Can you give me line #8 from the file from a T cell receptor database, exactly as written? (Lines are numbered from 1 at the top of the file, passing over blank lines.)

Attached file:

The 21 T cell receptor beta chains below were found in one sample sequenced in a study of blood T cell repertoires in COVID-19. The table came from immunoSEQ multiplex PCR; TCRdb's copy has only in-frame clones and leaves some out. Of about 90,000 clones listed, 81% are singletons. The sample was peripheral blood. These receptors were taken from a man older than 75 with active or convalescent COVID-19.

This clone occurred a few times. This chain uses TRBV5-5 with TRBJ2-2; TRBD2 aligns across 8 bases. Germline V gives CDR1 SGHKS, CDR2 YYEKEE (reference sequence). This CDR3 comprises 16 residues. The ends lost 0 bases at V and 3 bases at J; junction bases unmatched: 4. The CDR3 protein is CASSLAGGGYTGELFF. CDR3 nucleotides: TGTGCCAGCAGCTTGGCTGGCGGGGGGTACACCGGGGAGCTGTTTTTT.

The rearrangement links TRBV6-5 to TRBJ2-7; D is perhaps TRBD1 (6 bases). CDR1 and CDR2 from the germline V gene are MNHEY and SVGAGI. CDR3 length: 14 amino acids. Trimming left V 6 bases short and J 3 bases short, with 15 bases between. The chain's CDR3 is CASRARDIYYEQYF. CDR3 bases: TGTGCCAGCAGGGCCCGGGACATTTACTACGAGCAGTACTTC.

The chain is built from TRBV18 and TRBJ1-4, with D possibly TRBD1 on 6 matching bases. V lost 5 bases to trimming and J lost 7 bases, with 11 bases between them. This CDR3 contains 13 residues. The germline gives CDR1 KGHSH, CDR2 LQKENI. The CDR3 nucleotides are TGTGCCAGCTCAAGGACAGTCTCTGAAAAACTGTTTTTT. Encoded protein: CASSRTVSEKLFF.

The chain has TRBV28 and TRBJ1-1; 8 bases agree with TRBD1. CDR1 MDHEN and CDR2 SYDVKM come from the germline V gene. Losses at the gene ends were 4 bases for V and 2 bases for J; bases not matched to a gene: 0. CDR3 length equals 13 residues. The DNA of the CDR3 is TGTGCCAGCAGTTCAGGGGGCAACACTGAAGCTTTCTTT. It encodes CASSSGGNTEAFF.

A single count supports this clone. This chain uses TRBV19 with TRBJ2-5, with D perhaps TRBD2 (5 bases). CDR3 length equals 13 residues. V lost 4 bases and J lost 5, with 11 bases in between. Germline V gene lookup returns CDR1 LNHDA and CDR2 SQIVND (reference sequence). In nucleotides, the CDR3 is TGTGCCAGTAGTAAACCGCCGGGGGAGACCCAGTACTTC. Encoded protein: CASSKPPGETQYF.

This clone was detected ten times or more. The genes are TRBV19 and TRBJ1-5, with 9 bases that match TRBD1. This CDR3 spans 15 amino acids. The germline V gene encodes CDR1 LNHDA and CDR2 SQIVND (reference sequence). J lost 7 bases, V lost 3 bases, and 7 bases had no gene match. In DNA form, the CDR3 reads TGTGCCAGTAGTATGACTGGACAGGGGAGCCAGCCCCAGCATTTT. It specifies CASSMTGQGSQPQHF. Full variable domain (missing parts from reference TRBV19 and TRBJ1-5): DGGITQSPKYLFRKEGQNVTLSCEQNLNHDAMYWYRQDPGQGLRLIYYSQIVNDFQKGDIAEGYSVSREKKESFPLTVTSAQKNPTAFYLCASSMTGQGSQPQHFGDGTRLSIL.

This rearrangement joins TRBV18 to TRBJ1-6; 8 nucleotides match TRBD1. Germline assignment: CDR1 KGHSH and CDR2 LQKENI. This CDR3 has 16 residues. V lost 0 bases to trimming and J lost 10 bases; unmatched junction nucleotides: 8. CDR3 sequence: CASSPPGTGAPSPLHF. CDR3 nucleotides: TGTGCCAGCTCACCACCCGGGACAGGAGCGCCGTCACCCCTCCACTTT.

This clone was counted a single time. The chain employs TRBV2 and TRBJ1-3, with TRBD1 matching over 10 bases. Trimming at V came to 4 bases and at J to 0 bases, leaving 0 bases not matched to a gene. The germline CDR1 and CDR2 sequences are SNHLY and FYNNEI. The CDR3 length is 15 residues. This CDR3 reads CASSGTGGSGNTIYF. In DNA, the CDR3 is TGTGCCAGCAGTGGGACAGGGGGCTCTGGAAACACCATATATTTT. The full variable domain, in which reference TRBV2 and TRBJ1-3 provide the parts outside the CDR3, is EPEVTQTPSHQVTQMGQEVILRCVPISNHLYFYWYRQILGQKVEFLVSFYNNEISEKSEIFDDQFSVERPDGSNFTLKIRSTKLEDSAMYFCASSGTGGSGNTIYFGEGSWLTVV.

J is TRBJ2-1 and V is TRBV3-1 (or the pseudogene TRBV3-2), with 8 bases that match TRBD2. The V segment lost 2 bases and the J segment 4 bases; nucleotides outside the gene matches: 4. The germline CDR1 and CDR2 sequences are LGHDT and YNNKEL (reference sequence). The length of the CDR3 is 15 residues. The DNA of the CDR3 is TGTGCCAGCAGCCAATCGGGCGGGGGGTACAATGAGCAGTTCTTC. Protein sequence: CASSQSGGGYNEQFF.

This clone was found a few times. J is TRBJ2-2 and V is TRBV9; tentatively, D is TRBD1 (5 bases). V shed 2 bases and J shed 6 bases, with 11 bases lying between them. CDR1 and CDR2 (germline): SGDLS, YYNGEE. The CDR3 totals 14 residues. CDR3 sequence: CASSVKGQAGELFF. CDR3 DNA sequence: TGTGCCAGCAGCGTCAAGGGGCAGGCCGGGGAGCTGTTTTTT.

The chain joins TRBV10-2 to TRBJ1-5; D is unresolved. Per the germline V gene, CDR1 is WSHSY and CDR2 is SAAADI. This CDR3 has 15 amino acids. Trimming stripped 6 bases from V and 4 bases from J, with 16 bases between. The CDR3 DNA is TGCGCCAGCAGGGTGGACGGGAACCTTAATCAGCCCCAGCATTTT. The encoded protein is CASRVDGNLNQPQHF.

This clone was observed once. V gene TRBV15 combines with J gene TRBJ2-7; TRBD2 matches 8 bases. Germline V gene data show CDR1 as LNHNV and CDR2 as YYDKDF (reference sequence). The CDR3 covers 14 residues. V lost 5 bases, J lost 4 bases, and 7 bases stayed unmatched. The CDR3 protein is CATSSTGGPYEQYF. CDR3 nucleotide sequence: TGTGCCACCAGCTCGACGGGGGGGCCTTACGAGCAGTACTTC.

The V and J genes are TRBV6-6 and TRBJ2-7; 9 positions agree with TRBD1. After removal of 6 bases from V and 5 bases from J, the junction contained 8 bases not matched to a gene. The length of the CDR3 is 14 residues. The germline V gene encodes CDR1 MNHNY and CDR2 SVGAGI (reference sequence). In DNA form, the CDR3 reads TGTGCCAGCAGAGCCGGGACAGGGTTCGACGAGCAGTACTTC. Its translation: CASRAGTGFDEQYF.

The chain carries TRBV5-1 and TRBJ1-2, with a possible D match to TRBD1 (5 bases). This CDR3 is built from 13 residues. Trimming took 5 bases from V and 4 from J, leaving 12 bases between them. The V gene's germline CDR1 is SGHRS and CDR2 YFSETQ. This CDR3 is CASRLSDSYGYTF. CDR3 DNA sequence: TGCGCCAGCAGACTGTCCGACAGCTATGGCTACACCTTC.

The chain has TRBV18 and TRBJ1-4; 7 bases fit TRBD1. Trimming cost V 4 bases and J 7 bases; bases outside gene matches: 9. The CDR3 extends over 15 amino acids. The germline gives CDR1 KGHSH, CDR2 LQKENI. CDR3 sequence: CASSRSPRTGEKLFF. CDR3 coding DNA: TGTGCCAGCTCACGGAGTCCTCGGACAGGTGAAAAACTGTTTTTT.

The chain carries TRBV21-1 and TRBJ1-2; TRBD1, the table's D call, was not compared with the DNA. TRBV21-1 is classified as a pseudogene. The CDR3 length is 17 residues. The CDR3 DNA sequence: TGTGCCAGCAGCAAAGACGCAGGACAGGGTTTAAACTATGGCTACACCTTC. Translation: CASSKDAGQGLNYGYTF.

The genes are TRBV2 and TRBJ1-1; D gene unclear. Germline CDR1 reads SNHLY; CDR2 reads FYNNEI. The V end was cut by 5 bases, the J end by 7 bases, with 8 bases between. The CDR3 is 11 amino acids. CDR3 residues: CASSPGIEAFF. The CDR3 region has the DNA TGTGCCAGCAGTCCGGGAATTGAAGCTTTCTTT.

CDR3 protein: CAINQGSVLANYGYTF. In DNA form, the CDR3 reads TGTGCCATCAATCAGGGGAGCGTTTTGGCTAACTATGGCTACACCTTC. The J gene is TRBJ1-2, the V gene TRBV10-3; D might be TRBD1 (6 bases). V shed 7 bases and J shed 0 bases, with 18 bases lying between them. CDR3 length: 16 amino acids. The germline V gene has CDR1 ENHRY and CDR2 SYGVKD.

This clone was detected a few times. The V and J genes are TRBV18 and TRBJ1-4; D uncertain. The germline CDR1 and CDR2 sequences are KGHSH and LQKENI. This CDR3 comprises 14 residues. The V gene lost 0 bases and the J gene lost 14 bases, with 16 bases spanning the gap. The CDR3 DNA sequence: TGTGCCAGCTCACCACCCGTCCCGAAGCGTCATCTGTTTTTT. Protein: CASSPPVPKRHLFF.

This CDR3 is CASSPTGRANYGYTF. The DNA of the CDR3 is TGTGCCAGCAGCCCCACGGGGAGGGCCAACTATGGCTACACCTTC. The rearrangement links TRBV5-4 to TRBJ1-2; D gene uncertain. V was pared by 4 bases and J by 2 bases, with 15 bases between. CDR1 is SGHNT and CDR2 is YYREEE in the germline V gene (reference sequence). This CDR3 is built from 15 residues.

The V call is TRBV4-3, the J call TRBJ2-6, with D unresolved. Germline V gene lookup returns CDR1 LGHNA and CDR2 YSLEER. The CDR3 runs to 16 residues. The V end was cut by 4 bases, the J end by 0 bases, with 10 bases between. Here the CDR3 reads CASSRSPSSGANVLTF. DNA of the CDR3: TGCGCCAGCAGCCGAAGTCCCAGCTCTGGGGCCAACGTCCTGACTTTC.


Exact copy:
This rearrangement joins TRBV18 to TRBJ1-6; 8 nucleotides match TRBD1. Germline assignment: CDR1 KGHSH and CDR2 LQKENI. This CDR3 has 16 residues. V lost 0 bases to trimming and J lost 10 bases; unmatched junction nucleotides: 8. CDR3 sequence: CASSPPGTGAPSPLHF. CDR3 nucleotides: TGTGCCAGCTCACCACCCGGGACAGGAGCGCCGTCACCCCTCCACTTT.